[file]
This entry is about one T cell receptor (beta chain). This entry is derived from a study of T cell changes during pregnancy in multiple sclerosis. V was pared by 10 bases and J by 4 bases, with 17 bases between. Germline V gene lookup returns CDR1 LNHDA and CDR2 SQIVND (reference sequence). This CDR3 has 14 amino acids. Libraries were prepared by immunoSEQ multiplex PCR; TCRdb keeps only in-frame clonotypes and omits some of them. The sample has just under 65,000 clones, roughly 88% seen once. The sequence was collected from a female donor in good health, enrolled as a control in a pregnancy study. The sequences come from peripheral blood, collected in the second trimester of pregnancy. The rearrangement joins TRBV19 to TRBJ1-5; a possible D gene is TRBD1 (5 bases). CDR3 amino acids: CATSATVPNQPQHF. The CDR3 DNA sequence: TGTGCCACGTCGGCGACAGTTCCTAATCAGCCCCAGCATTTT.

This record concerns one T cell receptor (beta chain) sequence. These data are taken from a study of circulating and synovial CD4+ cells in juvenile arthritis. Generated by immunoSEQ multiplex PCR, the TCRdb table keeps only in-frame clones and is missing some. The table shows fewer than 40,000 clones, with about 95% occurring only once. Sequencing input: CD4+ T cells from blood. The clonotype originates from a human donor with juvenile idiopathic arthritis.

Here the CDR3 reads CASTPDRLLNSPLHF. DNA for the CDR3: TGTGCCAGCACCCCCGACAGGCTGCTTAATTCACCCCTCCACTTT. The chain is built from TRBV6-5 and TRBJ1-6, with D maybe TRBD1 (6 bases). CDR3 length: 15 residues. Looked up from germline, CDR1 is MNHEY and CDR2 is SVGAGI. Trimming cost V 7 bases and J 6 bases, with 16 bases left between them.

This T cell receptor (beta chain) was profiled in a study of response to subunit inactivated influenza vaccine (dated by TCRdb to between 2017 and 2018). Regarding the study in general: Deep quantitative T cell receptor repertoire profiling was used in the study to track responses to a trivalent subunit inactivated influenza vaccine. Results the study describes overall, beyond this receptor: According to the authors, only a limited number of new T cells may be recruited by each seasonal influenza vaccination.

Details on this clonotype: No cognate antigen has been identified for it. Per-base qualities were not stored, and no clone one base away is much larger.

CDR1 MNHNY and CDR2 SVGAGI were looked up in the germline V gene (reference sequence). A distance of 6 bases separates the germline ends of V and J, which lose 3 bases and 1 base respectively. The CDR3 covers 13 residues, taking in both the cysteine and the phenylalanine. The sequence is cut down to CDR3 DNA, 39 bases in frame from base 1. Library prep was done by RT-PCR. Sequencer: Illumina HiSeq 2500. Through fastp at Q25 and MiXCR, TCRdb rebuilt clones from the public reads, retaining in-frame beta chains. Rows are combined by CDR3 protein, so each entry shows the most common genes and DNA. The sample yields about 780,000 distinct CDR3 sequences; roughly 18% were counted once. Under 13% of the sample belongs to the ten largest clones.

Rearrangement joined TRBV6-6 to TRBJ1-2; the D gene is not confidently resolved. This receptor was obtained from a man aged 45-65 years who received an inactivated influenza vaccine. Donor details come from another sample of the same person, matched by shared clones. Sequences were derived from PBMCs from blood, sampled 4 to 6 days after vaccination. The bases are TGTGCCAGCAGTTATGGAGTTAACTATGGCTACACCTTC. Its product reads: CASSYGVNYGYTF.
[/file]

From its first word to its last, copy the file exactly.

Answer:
This entry is about one T cell receptor (beta chain). This entry is derived from a study of T cell changes during pregnancy in multiple sclerosis. V was pared by 10 bases and J by 4 bases, with 17 bases between. Germline V gene lookup returns CDR1 LNHDA and CDR2 SQIVND (reference sequence). This CDR3 has 14 amino acids. Libraries were prepared by immunoSEQ multiplex PCR; TCRdb keeps only in-frame clonotypes and omits some of them. The sample has just under 65,000 clones, roughly 88% seen once. The sequence was collected from a female donor in good health, enrolled as a control in a pregnancy study. The sequences come from peripheral blood, collected in the second trimester of pregnancy. The rearrangement joins TRBV19 to TRBJ1-5; a possible D gene is TRBD1 (5 bases). CDR3 amino acids: CATSATVPNQPQHF. The CDR3 DNA sequence: TGTGCCACGTCGGCGACAGTTCCTAATCAGCCCCAGCATTTT.

This record concerns one T cell receptor (beta chain) sequence. These data are taken from a study of circulating and synovial CD4+ cells in juvenile arthritis. Generated by immunoSEQ multiplex PCR, the TCRdb table keeps only in-frame clones and is missing some. The table shows fewer than 40,000 clones, with about 95% occurring only once. Sequencing input: CD4+ T cells from blood. The clonotype originates from a human donor with juvenile idiopathic arthritis.

Here the CDR3 reads CASTPDRLLNSPLHF. DNA for the CDR3: TGTGCCAGCACCCCCGACAGGCTGCTTAATTCACCCCTCCACTTT. The chain is built from TRBV6-5 and TRBJ1-6, with D maybe TRBD1 (6 bases). CDR3 length: 15 residues. Looked up from germline, CDR1 is MNHEY and CDR2 is SVGAGI. Trimming cost V 7 bases and J 6 bases, with 16 bases left between them.

This T cell receptor (beta chain) was profiled in a study of response to subunit inactivated influenza vaccine (dated by TCRdb to between 2017 and 2018). Regarding the study in general: Deep quantitative T cell receptor repertoire profiling was used in the study to track responses to a trivalent subunit inactivated influenza vaccine. Results the study describes overall, beyond this receptor: According to the authors, only a limited number of new T cells may be recruited by each seasonal influenza vaccination.

Details on this clonotype: No cognate antigen has been identified for it. Per-base qualities were not stored, and no clone one base away is much larger.

CDR1 MNHNY and CDR2 SVGAGI were looked up in the germline V gene (reference sequence). A distance of 6 bases separates the germline ends of V and J, which lose 3 bases and 1 base respectively. The CDR3 covers 13 residues, taking in both the cysteine and the phenylalanine. The sequence is cut down to CDR3 DNA, 39 bases in frame from base 1. Library prep was done by RT-PCR. Sequencer: Illumina HiSeq 2500. Through fastp at Q25 and MiXCR, TCRdb rebuilt clones from the public reads, retaining in-frame beta chains. Rows are combined by CDR3 protein, so each entry shows the most common genes and DNA. The sample yields about 780,000 distinct CDR3 sequences; roughly 18% were counted once. Under 13% of the sample belongs to the ten largest clones.

Rearrangement joined TRBV6-6 to TRBJ1-2; the D gene is not confidently resolved. This receptor was obtained from a man aged 45-65 years who received an inactivated influenza vaccine. Donor details come from another sample of the same person, matched by shared clones. Sequences were derived from PBMCs from blood, sampled 4 to 6 days after vaccination. The bases are TGTGCCAGCAGTTATGGAGTTAACTATGGCTACACCTTC. Its product reads: CASSYGVNYGYTF.